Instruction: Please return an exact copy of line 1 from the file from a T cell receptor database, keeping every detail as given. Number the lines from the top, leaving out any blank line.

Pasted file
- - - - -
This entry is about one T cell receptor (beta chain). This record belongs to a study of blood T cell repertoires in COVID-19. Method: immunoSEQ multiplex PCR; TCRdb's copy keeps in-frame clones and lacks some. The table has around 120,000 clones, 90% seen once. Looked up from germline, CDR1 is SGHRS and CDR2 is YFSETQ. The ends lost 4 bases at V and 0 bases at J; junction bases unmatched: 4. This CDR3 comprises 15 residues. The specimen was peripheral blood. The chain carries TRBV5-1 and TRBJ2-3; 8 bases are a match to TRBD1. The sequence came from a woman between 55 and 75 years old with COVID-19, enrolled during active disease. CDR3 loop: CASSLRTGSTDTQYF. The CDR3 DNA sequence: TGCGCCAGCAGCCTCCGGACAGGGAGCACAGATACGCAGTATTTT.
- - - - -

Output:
This entry is about one T cell receptor (beta chain). This record belongs to a study of blood T cell repertoires in COVID-19. Method: immunoSEQ multiplex PCR; TCRdb's copy keeps in-frame clones and lacks some. The table has around 120,000 clones, 90% seen once. Looked up from germline, CDR1 is SGHRS and CDR2 is YFSETQ. The ends lost 4 bases at V and 0 bases at J; junction bases unmatched: 4. This CDR3 comprises 15 residues. The specimen was peripheral blood. The chain carries TRBV5-1 and TRBJ2-3; 8 bases are a match to TRBD1. The sequence came from a woman between 55 and 75 years old with COVID-19, enrolled during active disease. CDR3 loop: CASSLRTGSTDTQYF. The CDR3 DNA sequence: TGCGCCAGCAGCCTCCGGACAGGGAGCACAGATACGCAGTATTTT.